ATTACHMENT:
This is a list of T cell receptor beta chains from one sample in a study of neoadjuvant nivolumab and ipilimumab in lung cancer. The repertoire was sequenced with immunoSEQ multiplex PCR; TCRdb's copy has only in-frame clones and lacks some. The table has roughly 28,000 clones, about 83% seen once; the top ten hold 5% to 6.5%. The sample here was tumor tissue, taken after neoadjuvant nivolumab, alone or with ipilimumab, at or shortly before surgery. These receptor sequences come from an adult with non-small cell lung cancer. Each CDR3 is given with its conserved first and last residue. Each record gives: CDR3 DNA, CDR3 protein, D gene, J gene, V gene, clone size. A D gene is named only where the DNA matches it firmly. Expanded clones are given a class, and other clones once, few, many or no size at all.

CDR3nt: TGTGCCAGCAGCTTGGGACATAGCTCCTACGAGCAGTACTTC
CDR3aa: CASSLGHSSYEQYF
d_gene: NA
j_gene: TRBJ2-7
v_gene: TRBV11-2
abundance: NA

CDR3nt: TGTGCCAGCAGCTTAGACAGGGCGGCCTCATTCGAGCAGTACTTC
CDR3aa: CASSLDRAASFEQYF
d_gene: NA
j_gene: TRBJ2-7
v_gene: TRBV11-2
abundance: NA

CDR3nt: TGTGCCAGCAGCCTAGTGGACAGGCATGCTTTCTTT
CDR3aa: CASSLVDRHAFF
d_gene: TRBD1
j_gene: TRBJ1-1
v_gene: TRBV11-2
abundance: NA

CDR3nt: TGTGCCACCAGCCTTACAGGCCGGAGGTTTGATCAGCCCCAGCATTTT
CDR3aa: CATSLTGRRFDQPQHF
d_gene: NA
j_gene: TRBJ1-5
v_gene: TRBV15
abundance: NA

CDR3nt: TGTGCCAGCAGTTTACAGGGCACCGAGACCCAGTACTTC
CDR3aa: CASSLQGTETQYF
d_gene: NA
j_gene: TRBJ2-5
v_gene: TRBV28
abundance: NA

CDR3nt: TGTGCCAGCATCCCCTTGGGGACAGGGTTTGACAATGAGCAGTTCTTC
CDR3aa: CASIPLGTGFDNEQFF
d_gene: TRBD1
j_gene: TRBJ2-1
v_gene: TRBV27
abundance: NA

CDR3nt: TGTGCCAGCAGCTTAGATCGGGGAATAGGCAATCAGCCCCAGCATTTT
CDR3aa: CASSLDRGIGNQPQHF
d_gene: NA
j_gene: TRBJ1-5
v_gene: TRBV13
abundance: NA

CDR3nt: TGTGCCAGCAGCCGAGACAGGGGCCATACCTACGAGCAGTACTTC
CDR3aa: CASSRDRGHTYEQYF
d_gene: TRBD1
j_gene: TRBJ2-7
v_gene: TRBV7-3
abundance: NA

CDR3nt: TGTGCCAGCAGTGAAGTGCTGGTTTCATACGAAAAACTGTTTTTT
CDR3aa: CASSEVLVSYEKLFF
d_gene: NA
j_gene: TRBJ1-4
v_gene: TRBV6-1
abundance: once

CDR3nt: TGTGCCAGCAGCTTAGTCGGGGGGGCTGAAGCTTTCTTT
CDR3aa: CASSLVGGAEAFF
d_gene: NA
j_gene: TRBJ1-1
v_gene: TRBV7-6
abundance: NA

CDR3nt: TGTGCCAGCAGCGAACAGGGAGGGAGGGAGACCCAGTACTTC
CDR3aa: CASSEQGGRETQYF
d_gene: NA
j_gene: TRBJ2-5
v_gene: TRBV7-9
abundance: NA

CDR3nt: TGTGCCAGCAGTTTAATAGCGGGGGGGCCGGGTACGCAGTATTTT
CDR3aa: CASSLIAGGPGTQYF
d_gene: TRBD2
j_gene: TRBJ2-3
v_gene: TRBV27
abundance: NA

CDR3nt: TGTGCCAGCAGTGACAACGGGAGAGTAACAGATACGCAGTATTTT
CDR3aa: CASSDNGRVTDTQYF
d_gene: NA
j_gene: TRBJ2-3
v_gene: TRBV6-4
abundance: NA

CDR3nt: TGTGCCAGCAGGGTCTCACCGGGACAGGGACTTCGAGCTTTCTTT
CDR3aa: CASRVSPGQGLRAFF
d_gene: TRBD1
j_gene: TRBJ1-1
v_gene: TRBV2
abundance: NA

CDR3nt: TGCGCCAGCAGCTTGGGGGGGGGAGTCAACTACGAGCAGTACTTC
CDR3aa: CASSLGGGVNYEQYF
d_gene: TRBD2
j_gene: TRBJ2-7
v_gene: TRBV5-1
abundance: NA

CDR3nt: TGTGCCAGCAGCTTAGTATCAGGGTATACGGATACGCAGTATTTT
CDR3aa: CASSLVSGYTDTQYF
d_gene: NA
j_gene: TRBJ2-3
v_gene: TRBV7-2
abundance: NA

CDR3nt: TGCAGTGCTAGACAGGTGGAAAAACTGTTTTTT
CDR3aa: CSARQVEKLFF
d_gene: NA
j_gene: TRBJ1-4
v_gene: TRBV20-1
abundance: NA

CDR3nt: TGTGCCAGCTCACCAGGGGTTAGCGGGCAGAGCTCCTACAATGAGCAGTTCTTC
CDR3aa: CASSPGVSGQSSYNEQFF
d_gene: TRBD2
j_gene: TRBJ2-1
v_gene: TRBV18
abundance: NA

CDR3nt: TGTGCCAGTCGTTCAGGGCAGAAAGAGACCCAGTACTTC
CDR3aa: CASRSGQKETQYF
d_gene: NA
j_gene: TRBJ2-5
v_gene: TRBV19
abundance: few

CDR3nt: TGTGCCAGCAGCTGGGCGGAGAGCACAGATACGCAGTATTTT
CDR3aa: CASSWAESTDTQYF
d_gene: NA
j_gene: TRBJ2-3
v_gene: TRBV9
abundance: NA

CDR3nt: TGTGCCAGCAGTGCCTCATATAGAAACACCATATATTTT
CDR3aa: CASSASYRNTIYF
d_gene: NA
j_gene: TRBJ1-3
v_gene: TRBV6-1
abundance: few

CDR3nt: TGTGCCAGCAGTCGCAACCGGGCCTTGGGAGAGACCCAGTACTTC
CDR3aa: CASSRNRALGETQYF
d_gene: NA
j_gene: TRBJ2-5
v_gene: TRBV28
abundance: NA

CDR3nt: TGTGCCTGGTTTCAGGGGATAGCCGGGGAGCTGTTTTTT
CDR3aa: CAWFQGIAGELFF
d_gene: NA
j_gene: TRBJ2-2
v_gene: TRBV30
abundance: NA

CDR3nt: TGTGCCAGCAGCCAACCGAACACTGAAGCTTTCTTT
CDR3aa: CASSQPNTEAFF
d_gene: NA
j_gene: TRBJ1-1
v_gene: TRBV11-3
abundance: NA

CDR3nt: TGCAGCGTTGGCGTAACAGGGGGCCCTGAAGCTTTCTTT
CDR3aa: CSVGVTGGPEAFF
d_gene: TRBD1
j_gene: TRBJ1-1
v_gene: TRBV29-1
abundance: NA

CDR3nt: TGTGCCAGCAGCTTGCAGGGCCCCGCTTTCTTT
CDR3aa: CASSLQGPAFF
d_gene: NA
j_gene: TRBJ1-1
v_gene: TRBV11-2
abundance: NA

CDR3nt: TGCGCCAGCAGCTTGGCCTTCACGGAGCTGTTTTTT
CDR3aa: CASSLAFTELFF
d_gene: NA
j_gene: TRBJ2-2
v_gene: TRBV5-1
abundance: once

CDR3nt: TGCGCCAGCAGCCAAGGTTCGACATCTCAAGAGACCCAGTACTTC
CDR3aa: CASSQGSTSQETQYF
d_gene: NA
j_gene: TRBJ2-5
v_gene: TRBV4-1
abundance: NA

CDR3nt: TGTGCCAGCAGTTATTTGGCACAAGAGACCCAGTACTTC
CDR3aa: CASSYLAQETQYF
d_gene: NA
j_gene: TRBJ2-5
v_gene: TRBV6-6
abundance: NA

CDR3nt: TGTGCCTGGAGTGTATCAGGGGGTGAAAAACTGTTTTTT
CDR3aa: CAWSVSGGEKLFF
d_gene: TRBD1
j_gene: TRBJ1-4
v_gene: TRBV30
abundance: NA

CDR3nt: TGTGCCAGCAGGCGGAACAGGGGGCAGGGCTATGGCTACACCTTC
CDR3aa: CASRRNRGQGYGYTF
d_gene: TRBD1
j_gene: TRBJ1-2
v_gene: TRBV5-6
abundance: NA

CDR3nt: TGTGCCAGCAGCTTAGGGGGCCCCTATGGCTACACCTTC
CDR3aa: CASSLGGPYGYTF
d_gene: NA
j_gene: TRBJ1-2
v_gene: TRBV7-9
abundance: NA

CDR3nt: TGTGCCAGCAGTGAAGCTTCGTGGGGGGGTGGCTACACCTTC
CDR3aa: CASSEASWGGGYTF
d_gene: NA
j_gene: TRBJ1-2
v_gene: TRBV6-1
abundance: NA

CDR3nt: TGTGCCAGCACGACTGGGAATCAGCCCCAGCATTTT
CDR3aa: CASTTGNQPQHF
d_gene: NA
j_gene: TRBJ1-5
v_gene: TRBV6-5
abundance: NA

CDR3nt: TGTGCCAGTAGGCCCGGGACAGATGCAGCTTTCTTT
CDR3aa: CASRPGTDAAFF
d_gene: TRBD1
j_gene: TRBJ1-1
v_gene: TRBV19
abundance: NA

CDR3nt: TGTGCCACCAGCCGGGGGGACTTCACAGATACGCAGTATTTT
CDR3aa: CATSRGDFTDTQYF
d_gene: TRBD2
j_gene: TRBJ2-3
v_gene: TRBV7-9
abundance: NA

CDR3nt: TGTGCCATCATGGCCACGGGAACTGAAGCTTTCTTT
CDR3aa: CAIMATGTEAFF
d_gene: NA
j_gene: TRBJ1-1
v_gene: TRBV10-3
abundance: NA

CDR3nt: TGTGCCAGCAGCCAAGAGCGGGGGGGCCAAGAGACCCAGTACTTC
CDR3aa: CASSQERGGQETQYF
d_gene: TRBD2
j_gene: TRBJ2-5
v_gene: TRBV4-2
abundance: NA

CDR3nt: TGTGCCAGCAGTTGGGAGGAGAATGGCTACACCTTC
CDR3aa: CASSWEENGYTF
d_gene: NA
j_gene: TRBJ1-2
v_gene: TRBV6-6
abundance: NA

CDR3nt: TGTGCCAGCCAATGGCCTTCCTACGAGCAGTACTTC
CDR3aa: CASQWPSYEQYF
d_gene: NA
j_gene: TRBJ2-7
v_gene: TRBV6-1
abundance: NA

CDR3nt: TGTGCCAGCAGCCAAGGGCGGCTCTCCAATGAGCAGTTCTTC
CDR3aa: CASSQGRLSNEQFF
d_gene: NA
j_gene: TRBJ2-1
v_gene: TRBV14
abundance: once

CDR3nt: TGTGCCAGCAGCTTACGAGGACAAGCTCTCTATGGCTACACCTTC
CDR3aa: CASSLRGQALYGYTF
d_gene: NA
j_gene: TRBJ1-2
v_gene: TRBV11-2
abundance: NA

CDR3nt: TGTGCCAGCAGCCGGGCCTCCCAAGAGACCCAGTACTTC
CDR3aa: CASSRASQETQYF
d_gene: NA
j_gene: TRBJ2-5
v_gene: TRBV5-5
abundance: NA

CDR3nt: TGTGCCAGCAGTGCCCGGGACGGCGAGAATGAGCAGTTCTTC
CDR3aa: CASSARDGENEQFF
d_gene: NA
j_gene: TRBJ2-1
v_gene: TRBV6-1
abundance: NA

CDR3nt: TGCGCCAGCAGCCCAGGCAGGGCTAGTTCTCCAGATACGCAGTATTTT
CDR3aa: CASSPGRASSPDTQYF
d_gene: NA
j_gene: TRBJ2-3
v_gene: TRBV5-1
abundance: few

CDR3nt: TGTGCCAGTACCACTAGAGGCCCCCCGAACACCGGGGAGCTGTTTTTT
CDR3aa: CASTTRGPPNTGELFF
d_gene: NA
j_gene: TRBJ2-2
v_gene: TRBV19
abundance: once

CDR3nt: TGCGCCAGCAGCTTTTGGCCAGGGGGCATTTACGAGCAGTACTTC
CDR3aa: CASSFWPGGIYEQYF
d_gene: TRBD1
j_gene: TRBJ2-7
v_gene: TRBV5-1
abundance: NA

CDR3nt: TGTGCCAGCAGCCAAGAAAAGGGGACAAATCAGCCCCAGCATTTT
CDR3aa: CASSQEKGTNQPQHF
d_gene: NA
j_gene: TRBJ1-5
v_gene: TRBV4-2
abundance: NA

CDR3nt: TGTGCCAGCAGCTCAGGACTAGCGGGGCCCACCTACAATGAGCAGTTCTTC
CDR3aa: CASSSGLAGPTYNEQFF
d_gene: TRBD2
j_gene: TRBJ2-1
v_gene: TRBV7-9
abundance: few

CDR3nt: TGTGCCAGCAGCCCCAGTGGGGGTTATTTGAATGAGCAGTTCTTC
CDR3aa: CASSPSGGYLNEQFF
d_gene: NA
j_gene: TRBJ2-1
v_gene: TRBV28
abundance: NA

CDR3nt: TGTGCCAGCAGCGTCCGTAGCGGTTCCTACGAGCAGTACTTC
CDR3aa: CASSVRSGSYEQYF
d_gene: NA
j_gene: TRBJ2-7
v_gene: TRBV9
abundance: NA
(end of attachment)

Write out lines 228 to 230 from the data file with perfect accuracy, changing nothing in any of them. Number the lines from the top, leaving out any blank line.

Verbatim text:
v_gene: TRBV4-2
abundance: NA

CDR3nt: TGTGCCAGCAGTTGGGAGGAGAATGGCTACACCTTC